Turkey train travelogue
In March and April I traveled to Turkey for about 5 weeks for a “Workation”. I traveled by train and bus through Turkey, worked from the road and discovered many places. Among others I was in Side, Antalya, Izmir and Istanbul. I had chosen Turkey because of the pleasant climate on the Mediterranean Sea even in the spring months. In addition, traveling in Turkey is still quite cheap compared to other European countries. Here is my Turkey train travelogue.
Train travel in Turkey
Train Travelguide for Turkey
Working in Turkey
My Turkey train travelogue
Arrival: Night train from Vienna to Bucharest and Istanbul
Already my journey to Turkey is an adventure. It begins at the Berlin train station, where I board the ICE to Vienna and make a transfer to the night train to Bucharest.
I had purchased a ticket for the night train from Vienna to Bucharest four weeks in advance. The train departs from Vienna daily at 19:42 and arrives in Bucharest the next day at 15:05.
If you need more information about the train, you can find it here:
Night Train from Vienna to Bucharest
Travelogue: Vienna to Bucharest night train
After spending a night in Bucharest, I head back to the train station and catch a train to Plovdiv. Initially, I take a regional train to the border town of Russe. The train resembles a typical German regional train, albeit a bit outdated.
Upon reaching the border crossing in Russe, the Romanian border police collects all passengers’ passports. The process takes around 30 minutes before the journey resumes. On the Bulgarian side, the same procedure repeats itself. Here, the Bulgarian border police also collect all passports, and you have to wait until yours is returned.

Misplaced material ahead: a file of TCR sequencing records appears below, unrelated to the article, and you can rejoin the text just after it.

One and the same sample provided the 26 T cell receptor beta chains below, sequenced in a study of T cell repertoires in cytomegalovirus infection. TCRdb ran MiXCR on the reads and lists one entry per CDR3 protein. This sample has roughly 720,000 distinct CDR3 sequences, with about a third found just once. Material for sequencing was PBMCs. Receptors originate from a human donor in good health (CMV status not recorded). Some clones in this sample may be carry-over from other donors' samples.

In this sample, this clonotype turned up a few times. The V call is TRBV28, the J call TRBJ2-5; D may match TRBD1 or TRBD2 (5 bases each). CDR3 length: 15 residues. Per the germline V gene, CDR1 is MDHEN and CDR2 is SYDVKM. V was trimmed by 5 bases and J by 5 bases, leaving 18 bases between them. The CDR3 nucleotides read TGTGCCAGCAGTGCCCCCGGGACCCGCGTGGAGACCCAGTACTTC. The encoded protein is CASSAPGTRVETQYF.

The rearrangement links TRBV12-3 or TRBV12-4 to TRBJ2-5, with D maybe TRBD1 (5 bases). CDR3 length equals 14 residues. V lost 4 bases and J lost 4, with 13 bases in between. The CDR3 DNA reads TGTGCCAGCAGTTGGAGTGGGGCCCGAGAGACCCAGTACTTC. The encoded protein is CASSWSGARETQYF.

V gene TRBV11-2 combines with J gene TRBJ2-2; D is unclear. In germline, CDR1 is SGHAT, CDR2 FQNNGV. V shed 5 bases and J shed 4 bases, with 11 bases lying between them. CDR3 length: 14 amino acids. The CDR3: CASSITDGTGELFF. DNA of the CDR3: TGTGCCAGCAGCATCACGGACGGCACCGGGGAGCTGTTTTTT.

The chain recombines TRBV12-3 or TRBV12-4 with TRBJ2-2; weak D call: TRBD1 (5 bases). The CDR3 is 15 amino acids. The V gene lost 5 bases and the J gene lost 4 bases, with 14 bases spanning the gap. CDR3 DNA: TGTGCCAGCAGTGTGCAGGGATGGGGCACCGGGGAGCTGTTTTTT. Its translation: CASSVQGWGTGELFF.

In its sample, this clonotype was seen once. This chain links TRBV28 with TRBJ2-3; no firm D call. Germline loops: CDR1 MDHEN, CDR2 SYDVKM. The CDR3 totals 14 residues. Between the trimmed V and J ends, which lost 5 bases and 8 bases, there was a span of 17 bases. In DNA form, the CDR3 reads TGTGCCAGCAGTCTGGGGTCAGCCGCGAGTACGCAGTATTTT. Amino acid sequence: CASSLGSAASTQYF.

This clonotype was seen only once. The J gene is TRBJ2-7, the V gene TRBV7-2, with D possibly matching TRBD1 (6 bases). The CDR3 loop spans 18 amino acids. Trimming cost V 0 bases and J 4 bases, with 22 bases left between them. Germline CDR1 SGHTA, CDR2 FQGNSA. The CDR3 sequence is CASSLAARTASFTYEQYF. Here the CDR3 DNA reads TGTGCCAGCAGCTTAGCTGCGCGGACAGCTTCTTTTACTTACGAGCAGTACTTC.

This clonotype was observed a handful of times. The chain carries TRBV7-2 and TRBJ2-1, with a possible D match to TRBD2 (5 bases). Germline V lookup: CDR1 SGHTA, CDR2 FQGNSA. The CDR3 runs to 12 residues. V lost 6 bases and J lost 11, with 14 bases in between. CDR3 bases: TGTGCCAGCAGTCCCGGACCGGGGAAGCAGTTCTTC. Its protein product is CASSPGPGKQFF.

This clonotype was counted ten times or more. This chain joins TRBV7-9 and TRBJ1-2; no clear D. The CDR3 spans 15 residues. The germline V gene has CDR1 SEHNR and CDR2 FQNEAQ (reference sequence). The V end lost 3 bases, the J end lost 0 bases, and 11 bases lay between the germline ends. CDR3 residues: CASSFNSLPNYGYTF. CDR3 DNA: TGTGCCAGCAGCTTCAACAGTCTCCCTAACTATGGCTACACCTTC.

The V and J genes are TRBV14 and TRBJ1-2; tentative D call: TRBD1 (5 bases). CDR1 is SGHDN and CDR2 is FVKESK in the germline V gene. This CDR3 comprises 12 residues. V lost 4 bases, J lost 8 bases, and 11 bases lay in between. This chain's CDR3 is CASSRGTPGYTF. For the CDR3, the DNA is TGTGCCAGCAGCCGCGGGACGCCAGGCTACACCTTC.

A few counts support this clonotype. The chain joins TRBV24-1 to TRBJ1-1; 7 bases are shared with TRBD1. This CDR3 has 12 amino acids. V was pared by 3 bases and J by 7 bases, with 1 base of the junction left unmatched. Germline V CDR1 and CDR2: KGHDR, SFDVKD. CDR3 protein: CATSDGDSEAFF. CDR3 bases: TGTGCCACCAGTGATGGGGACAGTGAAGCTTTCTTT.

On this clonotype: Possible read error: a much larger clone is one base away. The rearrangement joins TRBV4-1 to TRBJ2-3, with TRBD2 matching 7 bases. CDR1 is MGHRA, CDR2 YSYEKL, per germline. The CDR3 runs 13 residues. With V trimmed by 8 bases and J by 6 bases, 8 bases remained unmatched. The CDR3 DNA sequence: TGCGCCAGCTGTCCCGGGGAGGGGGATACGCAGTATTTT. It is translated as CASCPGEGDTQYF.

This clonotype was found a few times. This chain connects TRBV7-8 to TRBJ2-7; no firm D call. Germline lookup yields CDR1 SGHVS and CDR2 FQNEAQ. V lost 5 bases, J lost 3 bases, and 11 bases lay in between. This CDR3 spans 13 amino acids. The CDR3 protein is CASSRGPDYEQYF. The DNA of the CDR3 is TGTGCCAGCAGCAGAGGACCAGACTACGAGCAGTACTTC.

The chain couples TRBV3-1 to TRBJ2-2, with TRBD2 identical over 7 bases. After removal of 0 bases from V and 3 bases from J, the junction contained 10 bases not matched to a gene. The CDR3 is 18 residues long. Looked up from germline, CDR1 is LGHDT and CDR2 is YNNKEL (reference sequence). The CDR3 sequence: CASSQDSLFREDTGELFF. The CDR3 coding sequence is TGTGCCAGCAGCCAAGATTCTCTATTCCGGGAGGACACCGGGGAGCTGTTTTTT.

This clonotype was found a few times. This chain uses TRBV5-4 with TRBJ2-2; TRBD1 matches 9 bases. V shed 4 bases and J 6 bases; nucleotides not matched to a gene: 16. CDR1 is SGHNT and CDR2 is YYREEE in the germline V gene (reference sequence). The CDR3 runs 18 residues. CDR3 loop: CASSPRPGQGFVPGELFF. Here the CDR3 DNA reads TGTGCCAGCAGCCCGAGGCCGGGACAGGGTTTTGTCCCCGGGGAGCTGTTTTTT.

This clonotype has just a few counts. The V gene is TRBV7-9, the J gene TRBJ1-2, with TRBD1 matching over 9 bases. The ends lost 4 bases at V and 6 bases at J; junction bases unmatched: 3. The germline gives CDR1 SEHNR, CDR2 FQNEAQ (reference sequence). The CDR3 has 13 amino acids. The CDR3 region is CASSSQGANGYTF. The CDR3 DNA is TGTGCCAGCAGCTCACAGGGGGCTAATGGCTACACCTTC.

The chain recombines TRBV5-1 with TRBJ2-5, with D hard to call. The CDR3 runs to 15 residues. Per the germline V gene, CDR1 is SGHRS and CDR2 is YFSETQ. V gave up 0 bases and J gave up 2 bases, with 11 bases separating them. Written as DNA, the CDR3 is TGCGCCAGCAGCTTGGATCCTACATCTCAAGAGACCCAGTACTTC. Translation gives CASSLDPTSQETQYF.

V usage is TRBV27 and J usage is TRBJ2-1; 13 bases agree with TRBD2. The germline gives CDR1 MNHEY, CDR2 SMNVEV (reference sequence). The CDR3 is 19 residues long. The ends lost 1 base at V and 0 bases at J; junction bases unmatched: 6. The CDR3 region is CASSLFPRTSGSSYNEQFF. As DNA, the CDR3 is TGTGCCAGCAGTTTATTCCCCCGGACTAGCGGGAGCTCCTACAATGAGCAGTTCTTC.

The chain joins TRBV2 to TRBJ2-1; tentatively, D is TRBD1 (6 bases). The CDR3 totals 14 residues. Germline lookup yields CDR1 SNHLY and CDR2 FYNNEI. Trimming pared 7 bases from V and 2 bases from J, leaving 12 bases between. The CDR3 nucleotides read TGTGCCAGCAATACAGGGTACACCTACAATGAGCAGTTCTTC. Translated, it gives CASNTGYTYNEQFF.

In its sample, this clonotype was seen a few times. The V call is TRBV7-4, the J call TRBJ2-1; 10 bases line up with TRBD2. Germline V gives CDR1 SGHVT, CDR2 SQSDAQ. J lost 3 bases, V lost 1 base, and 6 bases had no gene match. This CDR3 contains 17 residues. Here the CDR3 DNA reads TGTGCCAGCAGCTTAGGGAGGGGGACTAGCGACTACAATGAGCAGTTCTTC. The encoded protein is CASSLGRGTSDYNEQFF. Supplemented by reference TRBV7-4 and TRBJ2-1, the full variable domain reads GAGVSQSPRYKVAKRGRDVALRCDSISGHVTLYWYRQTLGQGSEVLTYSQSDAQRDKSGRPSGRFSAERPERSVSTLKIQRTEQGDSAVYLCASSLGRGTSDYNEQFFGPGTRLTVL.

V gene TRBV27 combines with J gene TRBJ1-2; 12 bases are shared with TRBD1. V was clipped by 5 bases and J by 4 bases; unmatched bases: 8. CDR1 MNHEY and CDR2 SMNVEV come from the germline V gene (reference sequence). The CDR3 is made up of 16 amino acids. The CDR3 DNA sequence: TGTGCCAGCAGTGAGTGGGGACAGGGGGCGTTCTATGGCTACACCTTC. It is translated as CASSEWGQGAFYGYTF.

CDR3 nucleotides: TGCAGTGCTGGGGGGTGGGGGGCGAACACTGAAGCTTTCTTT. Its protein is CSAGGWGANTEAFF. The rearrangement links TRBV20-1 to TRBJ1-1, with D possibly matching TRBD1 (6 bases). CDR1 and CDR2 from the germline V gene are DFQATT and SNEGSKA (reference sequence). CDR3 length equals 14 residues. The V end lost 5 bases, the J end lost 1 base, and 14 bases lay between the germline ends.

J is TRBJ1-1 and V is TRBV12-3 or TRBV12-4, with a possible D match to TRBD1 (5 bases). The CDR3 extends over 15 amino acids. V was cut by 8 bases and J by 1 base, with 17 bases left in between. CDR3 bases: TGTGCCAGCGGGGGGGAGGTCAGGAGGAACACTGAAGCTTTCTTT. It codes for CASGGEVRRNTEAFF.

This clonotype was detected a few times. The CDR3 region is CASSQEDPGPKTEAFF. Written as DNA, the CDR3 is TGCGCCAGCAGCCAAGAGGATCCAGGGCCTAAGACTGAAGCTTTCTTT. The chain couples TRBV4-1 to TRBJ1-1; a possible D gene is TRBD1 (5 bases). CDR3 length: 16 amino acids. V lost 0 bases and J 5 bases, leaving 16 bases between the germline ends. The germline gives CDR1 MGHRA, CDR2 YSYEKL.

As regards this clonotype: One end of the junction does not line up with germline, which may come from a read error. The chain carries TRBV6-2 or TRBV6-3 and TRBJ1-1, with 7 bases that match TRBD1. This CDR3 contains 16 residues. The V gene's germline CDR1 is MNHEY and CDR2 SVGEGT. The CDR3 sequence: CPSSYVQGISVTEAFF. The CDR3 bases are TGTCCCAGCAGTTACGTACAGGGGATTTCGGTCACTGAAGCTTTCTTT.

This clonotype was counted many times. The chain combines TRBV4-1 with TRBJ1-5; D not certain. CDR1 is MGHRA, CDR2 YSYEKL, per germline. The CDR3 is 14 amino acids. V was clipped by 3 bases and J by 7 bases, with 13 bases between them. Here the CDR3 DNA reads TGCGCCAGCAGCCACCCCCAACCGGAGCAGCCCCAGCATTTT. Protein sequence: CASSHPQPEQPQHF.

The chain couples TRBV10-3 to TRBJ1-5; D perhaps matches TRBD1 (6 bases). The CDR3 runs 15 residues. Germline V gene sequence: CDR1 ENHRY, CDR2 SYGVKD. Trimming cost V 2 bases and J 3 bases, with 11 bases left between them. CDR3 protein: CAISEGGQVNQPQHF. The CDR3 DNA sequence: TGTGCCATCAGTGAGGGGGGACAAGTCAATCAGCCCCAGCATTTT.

Once I retrieve my passport, I change trains in Russe and continue my journey to Plovdiv. Since train tickets in Bulgaria are incredibly affordable, I opted for first class. However, expectations should be managed accordingly. The first-class compartment consists of two facing benches with a total of six seats. The trains themselves may be a bit dirty and outdated, but they do have power outlets, and you can open the windows to feel the breeze.
I arrived in Plovdiv at night and have a three-hour layover at the train station before boarding a night bus to Istanbul. Typically, there is also a night train from Bucharest to Istanbul, but it only operates from June onwards. Flixbus offers a daily direct connection from Plovdiv to Istanbul.
Please note: The information provided is subject to change, so it’s always a good idea to double-check the train and bus schedules and book your tickets in advance.
Istanbul captivated me from the moment I arrived. It truly is an enormous city. I decided to take the subway to reach my hostel located on the Asian side of Istanbul. The Hush Hostel is situated in the vibrant and trendy district of Kadiköy. While there may not be as many famous landmarks in this area, it offers a more relaxed atmosphere away from the bustling crowds. Additionally, it’s conveniently located near the Söğütlüçeşme train station, making it an ideal starting point for my journey the following day.
Traveling from Istanbul to Side
Unfortunately, there is no direct train connection from Istanbul to Side. To reach Side by train, I first took a train to Konya. The train journey from Istanbul to Konya usually takes around 4 hours and 50 minutes, with ticket prices averaging around 12 Euros.
From Konya, I have to switch to a bus to reach Manavgat. I recently booked my bus tickets online through FlixBus. Do not look for a green Flixbus, the most busses are blue and operated by the comapny Kamil Koç. The bus ride takes approximately 4 hours and takes me through picturesque snow-covered mountains until I finally arrive in Manavgat. After I reached the Manavgat bus station, I took a taxi to my hotel in Side.